Recent data indicate that kidney stone formers (KSFs) may have increased biomineralization at anatomic sites throughout the body compared with nonstone formers (NSFs). The objective of this study is to compare the volume of nonrenal systemic calcifications between KSF and NSF by using a standardized system to analyze calcifications in the abdominal aorta (AA) and splenic artery (SA). The NSF cohort was obtained from a kidney donor's prospectively maintained database. One hundred ninety-seven NSF were matched to 197 KSF based on age, gender, and body mass index. Noncontrast CT scans were evaluated and semiautomated CT software was utilized to provide an AA and SA calcification Agatston score. Wilcoxon rank-sum test was used on continuous variables and chi-squared test or Fisher's exact test on categorical variables. Odds ratios (ORs) were given for a variable's influence on the formation of stones or calcifications. AA and SA calcifications were more prevalent in the KSF group ( = 0.011 and  = 0.027, respectively). KSFs were 1.9 times more likely to have intermediate or severe AA calcification than NSFs (OR = 1.9,  = 0.004). Severe AA calcifications had even a greater association (OR = 3.1,  = 0.019). KSFs were also more likely to have SA, but this did not reach statistical significance (OR = 3.7,  = 0.103). Patients with increased systemic calcifications, specifically aortic or splenic calcifications, may be at an increased risk for future kidney stone formation. Patients with these imaging findings and additional risk factors for stone disease may be counseled on the future risk of stones.
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http://dx.doi.org/10.1089/end.2019.0243DOI Listing
December 2019

Computed Tomography Radiation Exposure Among Referred Kidney Stone Patients: Results from the Registry for Stones of the Kidney and Ureter.

J Endourol 2019 07 29;33(7):619-624. Epub 2019 May 29.

1 Department of Urology, University of California, San Francisco, San Francisco, California.

Kidney stone patients routinely have CT scans during diagnostic work-up before being referred to a tertiary center. How often these patients exceed the recommended dose limits for occupational radiation exposure of >100 mSv for 5 years and >50 mSv in a single year from CT alone remains unknown. This study aimed to quantify radiation doses from CTs received by stone patients before their evaluation at a tertiary care stone clinic. From November 2015 to March 2017, consecutive new patients enrolled into the Registry for Stones of the Kidney and Ureter (ReSKU™) had the dose-length product of every available CT abdomen/pelvis within 5 years of their initial visit recorded, allowing for an effective dose (EDose) calculation. Multivariate logistic regression analysis identified factors associated with exceeding recommended dose limits. Models were created to test radiation reducing effects of low-dose and phase-reduction CT protocols. Of 343 noncontrast CTs performed, only 29 (8%) were low-dose CTs (calculated EDose <4 mSv). Among 389 total patients, 101 (26%) and 25 (6%) had an EDose >20 mSv and >50 mSv/year, respectively. Increased body mass index, number of scans, and multiphase scans were associated with exceeding exposure thresholds ( < 0.01). The implementation of a low-dose CT protocol decreased the estimated number of scans contributing to overexposure by >50%. Stone patients referred to a tertiary stone center may receive excessive radiation from CT scans alone. Unnecessary phases and underutilization of low-dose CT protocols continue to take place. Enacting new approaches to CT protocols may spare stone patients from exceeding recommended dose limits.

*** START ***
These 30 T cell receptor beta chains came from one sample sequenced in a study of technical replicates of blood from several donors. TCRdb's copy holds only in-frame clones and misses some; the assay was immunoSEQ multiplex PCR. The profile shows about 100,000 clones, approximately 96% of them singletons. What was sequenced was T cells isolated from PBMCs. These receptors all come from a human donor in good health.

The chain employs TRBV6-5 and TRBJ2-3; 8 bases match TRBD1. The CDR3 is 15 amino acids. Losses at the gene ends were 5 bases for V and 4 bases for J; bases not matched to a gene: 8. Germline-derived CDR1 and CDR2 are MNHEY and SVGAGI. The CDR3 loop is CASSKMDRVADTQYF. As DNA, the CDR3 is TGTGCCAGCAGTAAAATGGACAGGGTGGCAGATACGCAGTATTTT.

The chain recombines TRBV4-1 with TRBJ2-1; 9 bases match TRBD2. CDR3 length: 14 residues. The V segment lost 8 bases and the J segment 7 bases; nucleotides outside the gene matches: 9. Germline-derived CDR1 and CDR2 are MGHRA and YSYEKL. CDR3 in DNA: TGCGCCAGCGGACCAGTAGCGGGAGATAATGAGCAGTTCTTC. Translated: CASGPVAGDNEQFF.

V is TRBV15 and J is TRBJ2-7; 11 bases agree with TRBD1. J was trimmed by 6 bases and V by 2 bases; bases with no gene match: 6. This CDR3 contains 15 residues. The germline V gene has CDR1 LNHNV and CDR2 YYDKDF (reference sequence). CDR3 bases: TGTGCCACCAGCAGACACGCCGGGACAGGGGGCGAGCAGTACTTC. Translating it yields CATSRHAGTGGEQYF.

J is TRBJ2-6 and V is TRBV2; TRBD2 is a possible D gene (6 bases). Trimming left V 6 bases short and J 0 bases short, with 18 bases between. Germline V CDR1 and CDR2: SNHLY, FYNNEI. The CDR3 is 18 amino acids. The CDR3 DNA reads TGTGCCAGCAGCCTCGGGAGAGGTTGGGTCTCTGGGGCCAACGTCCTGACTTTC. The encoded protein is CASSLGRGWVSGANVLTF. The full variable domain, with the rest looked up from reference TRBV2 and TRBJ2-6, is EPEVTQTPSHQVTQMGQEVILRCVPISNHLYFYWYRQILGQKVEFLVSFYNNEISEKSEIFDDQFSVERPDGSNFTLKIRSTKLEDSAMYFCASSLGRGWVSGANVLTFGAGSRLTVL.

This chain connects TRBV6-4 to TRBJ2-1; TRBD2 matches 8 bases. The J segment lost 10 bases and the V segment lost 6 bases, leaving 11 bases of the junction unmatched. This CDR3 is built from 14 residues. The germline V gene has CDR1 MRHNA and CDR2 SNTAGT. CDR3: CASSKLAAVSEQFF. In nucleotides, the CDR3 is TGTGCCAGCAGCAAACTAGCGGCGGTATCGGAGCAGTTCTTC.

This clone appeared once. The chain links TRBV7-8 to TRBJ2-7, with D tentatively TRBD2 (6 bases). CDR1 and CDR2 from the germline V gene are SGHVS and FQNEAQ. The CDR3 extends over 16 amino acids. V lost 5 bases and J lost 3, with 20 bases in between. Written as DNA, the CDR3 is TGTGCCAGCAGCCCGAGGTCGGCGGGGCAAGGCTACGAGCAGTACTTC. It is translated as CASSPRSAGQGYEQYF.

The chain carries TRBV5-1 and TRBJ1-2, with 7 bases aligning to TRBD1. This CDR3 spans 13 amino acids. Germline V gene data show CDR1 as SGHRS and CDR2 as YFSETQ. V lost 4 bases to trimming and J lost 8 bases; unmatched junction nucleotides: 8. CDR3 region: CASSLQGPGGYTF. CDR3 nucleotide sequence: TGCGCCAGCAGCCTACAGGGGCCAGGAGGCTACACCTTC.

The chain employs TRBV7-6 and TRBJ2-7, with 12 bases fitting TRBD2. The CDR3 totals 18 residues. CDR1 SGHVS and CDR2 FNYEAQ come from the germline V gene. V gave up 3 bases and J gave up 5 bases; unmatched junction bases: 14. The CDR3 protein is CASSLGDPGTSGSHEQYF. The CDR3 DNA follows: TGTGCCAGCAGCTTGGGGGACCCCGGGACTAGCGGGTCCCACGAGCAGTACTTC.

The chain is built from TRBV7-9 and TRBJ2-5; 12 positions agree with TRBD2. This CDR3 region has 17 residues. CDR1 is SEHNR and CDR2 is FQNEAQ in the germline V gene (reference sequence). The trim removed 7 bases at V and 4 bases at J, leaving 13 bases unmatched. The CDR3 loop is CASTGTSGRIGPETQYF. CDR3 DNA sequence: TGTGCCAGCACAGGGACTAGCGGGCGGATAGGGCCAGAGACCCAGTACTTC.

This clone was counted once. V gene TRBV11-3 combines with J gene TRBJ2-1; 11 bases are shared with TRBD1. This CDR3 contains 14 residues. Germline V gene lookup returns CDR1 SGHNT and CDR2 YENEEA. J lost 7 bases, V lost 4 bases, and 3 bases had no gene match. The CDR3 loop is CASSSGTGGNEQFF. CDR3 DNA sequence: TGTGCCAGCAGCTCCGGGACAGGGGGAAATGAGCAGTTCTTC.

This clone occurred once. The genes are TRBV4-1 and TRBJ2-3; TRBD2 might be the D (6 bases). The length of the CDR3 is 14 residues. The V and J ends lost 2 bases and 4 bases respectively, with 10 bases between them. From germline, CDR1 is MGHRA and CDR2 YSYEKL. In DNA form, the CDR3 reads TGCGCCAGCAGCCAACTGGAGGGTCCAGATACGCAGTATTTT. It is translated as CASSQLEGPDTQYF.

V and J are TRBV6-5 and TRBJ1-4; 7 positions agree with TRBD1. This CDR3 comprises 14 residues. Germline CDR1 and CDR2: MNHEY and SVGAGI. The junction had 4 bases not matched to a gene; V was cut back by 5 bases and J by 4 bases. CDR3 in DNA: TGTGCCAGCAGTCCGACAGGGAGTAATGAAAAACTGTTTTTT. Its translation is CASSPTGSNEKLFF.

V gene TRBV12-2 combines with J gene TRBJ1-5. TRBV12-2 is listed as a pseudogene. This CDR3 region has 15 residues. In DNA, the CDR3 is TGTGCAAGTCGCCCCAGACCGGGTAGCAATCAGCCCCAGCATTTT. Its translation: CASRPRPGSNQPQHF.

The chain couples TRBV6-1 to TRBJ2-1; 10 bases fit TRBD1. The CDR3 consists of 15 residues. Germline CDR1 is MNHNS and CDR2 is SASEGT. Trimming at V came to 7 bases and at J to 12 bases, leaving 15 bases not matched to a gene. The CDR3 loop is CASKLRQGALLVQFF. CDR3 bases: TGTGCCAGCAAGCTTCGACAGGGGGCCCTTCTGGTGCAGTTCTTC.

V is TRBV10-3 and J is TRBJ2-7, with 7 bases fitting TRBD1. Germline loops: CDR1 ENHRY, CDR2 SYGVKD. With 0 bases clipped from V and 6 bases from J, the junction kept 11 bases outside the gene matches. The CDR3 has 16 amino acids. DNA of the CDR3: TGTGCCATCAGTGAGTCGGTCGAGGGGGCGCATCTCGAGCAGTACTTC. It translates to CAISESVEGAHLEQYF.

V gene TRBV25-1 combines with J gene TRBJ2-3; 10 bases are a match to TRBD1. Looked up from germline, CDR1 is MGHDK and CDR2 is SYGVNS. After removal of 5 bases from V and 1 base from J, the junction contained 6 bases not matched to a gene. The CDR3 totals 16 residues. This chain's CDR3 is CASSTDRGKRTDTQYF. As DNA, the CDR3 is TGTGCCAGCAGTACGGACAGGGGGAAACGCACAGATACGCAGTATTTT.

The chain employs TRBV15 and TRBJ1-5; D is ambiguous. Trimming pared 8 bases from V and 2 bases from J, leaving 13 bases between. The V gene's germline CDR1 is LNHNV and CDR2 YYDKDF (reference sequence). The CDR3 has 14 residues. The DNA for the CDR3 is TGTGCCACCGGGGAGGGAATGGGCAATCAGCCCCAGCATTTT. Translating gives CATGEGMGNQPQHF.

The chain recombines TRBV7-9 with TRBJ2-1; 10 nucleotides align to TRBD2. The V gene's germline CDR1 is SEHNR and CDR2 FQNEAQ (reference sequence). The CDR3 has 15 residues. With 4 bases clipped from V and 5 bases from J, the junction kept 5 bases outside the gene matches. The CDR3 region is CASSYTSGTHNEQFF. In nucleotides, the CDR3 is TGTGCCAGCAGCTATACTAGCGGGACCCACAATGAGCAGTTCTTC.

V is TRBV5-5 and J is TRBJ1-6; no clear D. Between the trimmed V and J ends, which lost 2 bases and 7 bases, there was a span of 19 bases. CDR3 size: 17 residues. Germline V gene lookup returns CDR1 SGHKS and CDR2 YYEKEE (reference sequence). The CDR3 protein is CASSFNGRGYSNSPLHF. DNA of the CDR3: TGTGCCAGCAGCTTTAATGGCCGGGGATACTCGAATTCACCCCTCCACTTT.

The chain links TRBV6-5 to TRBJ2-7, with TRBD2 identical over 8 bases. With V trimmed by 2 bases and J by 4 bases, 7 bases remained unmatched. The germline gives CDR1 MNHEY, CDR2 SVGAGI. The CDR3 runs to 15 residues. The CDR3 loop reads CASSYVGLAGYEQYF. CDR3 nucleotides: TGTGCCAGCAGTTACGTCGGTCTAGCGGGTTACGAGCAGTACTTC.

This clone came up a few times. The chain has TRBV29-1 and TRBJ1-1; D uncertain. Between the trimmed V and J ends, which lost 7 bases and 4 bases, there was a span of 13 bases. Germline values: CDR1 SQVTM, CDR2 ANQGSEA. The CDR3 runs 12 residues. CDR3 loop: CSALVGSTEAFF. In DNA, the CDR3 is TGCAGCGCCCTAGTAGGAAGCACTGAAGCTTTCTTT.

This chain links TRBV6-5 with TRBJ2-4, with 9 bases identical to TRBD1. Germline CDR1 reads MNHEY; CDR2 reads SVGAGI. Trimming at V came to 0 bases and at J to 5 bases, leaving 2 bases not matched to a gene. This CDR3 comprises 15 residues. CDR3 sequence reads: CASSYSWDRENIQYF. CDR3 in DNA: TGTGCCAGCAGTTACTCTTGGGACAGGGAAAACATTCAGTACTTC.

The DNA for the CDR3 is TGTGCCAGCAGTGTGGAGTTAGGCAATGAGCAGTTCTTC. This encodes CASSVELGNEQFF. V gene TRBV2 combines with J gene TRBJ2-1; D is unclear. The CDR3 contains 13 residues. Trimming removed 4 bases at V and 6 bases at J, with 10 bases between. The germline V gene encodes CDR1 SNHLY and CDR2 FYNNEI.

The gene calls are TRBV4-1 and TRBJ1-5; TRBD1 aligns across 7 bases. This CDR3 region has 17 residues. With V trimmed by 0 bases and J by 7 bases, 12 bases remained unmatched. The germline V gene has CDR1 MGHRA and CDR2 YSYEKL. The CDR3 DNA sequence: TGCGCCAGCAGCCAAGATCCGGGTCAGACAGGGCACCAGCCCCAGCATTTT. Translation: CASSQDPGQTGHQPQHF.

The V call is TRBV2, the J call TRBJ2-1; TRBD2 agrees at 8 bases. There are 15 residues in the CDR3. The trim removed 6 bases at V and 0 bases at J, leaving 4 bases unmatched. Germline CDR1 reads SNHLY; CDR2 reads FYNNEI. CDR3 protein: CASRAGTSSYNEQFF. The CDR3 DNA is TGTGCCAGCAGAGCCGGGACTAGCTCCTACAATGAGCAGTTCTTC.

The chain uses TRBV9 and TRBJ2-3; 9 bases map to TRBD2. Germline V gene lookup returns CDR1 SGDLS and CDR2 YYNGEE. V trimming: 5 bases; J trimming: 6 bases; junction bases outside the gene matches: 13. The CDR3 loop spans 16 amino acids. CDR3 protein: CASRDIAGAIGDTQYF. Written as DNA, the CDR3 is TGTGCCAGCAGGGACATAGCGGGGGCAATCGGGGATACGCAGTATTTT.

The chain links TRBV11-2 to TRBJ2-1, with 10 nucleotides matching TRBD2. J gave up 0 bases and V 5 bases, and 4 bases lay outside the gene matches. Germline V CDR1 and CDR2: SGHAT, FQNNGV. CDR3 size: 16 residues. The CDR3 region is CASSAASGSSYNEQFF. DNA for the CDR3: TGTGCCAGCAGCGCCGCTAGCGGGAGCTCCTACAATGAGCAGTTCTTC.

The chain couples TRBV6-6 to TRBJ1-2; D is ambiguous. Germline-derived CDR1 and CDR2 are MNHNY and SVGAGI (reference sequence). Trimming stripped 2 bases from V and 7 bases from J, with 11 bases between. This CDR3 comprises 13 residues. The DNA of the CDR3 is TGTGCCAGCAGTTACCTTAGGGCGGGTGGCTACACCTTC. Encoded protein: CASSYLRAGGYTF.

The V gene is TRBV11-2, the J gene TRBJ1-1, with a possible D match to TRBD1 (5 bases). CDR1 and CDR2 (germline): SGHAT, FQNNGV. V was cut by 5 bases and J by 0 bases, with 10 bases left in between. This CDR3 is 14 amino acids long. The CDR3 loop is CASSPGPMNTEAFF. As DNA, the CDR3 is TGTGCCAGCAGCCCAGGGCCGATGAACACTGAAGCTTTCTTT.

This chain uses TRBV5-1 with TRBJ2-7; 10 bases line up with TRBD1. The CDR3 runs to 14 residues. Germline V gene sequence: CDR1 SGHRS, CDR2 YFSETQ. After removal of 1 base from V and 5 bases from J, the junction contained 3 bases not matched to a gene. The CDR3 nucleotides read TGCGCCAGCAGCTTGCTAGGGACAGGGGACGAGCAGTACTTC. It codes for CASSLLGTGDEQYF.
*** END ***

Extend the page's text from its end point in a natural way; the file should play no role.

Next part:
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http://dx.doi.org/10.1089/end.2019.0091DOI Listing
http://www.ncbi.nlm.nih.gov/pmc/articles/PMC6657296PMC
July 2019

Ultrasound guidance can be used safely for renal tract dilatation during percutaneous nephrolithotomy.

BJU Int 2020 02 3;125(2):284-291. Epub 2019 Oct 3.

Department of Urology, University of California, San Francisco, CA, USA.

Objectives: To compare clinical outcomes in patients who underwent percutaneous nephrolithotomy (PCNL) with renal tract dilatation performed under fluoroscopic guidance vs renal tract dilatation with ultrasound guidance.

Patients And Methods: We conducted a prospective observational cohort study, enrolling successive patients undergoing PCNL between July 2015 and March 2018. Included in this retrospective analysis were cases where the renal puncture was successfully obtained with ultrasound guidance. Cases were then grouped according to whether fluoroscopy was used to guide renal tract dilatation or not. All statistical analyses were performed using Stata version 15.1 including univariate (Fisher's exact test, Welch's t-test) and multivariate analyses (binomial logistic regression, ordinal logistic regression, and linear regression).